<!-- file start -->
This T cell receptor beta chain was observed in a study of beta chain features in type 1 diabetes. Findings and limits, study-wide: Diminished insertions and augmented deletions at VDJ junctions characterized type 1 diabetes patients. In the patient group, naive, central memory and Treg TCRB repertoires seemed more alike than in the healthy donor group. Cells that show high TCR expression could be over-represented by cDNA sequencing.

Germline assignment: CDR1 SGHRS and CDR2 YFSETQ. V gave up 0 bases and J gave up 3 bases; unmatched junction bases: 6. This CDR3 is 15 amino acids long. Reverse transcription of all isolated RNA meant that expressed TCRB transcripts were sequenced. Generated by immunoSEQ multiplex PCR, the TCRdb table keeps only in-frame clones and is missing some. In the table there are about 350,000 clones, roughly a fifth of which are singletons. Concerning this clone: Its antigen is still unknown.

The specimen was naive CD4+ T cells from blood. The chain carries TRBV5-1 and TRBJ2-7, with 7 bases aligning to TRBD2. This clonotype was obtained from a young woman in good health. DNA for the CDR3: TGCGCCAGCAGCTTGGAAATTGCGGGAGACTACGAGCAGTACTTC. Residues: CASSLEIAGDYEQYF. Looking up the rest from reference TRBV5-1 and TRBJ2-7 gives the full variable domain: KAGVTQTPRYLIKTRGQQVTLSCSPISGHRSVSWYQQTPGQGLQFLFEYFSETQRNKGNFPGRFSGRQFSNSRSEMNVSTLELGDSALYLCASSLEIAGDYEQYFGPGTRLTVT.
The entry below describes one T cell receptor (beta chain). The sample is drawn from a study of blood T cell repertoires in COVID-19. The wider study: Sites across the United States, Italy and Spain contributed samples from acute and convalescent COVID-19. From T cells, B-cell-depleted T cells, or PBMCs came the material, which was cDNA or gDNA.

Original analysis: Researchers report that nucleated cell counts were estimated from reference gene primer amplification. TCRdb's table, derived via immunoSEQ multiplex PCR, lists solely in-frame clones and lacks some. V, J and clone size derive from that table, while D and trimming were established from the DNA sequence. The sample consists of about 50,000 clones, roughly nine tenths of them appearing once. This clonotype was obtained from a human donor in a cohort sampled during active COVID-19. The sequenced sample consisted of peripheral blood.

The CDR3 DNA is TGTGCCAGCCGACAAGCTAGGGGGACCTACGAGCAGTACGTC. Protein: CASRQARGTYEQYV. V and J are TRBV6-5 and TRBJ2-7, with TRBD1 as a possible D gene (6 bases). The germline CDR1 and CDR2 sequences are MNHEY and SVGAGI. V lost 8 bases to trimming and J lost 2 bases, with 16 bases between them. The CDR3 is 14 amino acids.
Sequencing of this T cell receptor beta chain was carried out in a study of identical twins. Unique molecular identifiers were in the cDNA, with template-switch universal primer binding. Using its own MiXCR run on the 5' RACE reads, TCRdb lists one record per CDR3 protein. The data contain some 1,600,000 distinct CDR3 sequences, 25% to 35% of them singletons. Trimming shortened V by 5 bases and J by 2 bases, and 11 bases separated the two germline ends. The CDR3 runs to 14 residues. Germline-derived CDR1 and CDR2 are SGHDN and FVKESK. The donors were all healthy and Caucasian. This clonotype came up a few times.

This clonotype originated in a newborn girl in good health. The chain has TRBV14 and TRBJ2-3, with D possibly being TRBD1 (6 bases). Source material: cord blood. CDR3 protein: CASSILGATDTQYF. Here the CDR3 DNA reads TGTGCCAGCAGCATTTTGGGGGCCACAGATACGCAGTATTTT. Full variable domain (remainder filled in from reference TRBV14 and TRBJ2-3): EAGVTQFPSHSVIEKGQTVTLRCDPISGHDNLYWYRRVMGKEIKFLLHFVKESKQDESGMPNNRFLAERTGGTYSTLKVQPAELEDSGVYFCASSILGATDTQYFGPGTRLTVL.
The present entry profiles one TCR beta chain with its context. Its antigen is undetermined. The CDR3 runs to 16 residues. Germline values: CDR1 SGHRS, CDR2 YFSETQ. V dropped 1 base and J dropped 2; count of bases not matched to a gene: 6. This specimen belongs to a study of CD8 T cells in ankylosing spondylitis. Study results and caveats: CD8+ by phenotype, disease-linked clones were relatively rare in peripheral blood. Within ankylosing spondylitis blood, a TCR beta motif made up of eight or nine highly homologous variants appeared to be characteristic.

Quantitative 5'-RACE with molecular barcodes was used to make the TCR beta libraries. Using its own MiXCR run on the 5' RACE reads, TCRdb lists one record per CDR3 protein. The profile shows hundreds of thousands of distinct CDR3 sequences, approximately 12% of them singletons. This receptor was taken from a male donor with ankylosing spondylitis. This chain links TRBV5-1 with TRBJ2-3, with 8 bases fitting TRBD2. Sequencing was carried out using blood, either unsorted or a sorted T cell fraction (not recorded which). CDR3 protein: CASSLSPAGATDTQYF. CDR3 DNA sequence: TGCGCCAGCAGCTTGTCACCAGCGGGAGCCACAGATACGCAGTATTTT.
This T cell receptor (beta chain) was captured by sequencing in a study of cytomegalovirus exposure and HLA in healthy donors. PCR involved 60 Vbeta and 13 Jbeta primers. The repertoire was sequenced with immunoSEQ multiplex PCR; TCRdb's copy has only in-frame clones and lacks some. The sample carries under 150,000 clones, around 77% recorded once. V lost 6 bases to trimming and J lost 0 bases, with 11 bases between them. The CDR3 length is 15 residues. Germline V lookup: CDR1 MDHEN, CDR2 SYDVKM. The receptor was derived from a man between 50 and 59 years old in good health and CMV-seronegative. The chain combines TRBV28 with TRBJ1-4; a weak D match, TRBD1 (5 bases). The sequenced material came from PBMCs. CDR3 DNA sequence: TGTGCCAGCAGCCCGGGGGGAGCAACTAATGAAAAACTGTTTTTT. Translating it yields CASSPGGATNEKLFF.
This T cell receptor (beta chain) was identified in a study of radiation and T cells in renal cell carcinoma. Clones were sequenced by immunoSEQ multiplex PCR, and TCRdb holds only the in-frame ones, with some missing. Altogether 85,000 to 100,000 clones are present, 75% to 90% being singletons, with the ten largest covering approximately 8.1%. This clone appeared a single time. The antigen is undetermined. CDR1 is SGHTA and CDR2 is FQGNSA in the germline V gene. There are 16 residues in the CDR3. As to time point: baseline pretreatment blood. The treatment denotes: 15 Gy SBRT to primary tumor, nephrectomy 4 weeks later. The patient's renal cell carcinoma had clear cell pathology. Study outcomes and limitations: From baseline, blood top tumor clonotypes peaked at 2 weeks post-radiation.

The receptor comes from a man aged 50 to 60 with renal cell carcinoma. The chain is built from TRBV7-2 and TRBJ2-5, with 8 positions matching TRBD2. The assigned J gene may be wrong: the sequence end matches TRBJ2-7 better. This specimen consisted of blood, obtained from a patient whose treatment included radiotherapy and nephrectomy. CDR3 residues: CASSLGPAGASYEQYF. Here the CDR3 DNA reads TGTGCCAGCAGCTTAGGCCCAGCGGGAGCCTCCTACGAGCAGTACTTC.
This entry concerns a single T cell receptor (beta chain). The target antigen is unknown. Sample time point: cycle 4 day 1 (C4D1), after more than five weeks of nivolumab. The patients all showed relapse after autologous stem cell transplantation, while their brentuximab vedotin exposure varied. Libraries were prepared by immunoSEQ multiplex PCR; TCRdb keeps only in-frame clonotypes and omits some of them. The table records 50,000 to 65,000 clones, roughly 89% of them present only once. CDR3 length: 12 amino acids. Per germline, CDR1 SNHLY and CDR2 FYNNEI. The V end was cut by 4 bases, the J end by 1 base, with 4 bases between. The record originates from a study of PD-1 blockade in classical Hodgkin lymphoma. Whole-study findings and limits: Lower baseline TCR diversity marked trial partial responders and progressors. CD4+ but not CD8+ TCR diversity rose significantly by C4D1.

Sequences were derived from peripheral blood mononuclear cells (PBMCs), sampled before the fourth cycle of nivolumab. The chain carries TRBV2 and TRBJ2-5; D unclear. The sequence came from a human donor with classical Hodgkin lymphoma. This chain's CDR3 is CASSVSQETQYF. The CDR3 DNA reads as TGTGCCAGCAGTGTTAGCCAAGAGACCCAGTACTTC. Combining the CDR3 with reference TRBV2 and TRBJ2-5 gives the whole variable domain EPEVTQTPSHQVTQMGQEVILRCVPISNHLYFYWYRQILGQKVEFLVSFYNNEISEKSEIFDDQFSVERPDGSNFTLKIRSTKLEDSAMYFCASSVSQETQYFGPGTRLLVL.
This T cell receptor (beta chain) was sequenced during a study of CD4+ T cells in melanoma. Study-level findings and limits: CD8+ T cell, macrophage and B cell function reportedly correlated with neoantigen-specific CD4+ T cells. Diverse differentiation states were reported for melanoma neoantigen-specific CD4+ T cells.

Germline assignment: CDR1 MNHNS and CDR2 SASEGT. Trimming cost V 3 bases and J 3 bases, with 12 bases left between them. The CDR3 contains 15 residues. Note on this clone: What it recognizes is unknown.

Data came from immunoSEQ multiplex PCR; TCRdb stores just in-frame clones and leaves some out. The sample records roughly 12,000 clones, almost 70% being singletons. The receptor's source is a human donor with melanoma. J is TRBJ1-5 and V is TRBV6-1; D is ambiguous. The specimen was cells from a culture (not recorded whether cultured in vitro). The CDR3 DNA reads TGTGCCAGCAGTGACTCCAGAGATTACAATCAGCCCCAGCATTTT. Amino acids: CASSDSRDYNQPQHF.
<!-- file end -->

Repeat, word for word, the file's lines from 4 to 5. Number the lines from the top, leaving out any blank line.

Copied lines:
The entry below describes one T cell receptor (beta chain). The sample is drawn from a study of blood T cell repertoires in COVID-19. The wider study: Sites across the United States, Italy and Spain contributed samples from acute and convalescent COVID-19. From T cells, B-cell-depleted T cells, or PBMCs came the material, which was cDNA or gDNA.

Original analysis: Researchers report that nucleated cell counts were estimated from reference gene primer amplification. TCRdb's table, derived via immunoSEQ multiplex PCR, lists solely in-frame clones and lacks some. V, J and clone size derive from that table, while D and trimming were established from the DNA sequence. The sample consists of about 50,000 clones, roughly nine tenths of them appearing once. This clonotype was obtained from a human donor in a cohort sampled during active COVID-19. The sequenced sample consisted of peripheral blood.